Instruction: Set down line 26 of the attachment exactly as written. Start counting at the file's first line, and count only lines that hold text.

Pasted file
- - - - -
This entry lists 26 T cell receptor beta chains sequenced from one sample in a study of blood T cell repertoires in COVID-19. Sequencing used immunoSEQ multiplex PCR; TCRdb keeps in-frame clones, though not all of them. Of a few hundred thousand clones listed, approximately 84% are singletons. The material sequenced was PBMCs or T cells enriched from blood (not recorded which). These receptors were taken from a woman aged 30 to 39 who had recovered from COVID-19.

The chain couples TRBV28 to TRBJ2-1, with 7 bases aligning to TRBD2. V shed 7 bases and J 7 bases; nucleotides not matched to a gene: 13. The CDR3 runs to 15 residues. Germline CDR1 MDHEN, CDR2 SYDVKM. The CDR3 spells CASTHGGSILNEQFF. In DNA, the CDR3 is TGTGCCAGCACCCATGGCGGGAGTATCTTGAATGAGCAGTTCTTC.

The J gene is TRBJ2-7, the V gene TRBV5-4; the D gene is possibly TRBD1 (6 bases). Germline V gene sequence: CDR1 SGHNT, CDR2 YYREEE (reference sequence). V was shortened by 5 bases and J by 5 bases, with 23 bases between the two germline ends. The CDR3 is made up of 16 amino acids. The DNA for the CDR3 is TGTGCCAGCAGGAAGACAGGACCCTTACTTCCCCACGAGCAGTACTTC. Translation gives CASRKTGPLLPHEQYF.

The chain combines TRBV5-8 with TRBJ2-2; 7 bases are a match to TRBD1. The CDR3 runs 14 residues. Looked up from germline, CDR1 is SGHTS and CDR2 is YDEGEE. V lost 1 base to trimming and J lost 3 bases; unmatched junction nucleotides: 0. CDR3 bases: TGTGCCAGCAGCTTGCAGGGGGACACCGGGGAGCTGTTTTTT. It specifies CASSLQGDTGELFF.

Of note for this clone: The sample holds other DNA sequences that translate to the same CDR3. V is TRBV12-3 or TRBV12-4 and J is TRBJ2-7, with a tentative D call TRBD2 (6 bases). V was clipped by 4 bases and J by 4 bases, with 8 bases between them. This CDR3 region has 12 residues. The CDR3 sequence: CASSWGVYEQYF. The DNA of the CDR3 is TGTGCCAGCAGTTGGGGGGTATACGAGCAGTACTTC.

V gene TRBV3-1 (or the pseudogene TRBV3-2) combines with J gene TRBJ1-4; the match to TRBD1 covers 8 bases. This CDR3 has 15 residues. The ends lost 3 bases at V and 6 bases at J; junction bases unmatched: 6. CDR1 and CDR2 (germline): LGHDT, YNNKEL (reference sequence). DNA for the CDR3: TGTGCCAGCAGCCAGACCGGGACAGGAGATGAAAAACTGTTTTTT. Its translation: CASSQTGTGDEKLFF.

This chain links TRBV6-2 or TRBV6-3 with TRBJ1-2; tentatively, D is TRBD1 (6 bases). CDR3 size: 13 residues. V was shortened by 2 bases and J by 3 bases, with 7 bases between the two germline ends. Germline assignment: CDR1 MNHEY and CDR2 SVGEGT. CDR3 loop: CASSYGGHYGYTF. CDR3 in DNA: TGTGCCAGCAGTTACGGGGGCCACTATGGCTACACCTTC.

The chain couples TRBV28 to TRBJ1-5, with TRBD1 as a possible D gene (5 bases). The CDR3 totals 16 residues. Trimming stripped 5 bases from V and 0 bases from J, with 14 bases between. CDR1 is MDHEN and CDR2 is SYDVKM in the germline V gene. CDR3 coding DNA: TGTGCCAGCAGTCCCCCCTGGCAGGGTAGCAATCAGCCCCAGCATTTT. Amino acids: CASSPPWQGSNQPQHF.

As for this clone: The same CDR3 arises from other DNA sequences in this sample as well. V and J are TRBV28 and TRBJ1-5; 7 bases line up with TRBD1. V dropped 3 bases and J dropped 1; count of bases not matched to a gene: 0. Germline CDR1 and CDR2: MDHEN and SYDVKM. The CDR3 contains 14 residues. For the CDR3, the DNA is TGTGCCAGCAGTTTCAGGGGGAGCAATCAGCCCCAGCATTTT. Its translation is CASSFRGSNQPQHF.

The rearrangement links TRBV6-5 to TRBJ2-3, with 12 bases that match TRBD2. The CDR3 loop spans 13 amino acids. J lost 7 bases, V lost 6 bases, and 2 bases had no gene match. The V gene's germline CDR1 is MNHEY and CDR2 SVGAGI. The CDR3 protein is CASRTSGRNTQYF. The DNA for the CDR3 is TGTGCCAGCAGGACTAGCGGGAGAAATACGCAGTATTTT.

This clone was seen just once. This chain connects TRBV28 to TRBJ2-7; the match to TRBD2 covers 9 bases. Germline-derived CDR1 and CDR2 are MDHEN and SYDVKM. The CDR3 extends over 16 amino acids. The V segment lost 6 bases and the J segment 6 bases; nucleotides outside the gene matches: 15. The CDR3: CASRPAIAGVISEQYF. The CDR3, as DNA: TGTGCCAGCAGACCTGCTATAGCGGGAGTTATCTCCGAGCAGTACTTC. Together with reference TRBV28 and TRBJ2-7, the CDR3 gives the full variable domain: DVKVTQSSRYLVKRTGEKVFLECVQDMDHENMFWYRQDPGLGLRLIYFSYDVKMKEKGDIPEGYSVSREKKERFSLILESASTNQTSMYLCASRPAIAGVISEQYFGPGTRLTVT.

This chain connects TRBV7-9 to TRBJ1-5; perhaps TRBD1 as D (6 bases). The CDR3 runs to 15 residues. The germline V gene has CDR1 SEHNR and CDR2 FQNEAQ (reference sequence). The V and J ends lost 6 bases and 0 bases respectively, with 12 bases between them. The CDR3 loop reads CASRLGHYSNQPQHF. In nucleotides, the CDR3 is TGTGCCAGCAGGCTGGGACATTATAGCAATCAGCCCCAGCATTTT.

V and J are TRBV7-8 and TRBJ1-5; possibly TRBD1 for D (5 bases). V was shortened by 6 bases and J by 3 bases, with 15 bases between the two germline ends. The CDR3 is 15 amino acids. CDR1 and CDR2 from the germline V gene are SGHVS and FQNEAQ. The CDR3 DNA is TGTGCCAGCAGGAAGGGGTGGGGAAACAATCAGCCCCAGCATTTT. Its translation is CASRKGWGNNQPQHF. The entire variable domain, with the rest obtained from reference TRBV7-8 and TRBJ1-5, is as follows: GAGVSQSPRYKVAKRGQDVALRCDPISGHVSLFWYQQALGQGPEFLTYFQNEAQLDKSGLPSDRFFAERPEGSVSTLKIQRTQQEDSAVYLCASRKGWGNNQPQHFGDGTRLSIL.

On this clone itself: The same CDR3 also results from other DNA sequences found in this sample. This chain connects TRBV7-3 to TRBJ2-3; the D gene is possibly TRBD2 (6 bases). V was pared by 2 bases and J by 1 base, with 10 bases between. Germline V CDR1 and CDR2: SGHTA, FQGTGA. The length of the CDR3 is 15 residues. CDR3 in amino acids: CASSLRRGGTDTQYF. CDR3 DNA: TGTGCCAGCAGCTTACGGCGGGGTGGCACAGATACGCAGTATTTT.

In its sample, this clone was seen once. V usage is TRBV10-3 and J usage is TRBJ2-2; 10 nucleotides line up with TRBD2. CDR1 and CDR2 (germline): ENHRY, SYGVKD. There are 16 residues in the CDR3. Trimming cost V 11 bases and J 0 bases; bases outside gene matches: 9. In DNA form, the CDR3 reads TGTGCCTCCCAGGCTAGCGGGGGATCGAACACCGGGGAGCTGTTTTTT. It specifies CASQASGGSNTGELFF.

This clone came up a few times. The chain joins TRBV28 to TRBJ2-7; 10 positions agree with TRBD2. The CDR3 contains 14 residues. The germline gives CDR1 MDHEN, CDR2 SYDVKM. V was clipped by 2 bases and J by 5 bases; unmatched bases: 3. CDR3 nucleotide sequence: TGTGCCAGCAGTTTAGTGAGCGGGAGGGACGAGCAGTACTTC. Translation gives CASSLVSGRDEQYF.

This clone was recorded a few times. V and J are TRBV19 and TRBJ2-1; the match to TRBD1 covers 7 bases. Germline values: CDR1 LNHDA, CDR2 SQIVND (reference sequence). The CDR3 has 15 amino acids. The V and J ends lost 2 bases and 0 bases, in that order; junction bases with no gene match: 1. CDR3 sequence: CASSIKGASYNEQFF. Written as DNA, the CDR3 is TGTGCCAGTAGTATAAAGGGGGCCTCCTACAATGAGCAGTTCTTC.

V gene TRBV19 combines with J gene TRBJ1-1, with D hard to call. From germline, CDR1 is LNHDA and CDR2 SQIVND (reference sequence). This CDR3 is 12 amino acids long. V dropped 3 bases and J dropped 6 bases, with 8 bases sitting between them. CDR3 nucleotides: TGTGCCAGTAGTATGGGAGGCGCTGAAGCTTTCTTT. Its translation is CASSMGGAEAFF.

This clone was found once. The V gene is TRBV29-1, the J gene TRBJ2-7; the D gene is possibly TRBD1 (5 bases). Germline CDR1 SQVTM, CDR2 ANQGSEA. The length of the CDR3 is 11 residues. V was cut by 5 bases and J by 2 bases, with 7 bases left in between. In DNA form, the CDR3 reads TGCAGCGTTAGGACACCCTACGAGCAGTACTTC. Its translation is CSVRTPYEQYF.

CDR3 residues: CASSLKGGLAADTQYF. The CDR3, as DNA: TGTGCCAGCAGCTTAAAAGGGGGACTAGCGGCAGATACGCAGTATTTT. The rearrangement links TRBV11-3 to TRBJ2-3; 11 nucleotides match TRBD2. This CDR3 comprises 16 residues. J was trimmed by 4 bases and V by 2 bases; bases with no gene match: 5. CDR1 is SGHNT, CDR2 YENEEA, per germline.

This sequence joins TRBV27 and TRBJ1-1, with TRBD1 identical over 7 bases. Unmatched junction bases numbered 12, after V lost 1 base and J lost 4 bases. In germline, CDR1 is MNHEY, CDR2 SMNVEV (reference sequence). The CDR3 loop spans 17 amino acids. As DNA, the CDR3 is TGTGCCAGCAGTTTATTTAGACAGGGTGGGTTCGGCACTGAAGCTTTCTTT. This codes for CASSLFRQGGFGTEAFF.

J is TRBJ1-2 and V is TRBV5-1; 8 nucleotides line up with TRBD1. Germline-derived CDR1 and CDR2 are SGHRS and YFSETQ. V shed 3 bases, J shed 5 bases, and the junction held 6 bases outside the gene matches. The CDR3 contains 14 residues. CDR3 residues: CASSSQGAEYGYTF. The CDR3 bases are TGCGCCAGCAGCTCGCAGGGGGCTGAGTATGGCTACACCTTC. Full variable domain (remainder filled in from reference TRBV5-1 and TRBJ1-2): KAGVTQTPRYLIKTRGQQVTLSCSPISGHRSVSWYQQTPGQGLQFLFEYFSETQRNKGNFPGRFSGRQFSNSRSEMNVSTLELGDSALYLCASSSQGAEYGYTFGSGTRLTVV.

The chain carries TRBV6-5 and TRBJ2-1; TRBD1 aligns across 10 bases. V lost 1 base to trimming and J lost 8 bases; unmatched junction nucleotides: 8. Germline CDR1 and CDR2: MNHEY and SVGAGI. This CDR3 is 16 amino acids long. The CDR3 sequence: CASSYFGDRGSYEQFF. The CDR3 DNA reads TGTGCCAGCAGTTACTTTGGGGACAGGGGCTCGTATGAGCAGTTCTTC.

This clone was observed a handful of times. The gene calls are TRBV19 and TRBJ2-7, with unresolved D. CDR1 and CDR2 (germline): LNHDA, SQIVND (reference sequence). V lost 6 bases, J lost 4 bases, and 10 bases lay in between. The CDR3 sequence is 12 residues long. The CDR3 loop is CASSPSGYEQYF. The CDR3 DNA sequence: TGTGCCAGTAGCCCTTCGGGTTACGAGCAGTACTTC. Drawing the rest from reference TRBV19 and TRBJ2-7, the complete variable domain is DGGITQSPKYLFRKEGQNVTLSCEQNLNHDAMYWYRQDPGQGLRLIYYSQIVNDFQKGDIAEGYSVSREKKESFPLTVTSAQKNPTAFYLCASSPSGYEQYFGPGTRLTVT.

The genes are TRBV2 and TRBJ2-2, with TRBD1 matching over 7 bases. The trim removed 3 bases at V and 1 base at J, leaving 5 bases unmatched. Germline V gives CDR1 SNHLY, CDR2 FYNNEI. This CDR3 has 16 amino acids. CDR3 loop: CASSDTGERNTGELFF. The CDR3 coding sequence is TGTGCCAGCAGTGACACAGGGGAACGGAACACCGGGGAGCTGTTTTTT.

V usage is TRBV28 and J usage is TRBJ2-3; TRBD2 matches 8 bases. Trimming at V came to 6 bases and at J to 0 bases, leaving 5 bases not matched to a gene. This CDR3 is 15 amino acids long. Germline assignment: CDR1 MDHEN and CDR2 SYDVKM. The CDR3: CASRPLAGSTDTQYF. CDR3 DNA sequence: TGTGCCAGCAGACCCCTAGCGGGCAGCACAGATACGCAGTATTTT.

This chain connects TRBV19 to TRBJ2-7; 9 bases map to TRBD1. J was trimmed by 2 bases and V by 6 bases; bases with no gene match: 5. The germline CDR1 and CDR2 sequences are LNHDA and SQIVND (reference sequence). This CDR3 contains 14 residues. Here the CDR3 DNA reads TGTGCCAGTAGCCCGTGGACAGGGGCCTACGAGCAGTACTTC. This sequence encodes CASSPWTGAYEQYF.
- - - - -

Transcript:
V usage is TRBV28 and J usage is TRBJ2-3; TRBD2 matches 8 bases. Trimming at V came to 6 bases and at J to 0 bases, leaving 5 bases not matched to a gene. This CDR3 is 15 amino acids long. Germline assignment: CDR1 MDHEN and CDR2 SYDVKM. The CDR3: CASRPLAGSTDTQYF. CDR3 DNA sequence: TGTGCCAGCAGACCCCTAGCGGGCAGCACAGATACGCAGTATTTT.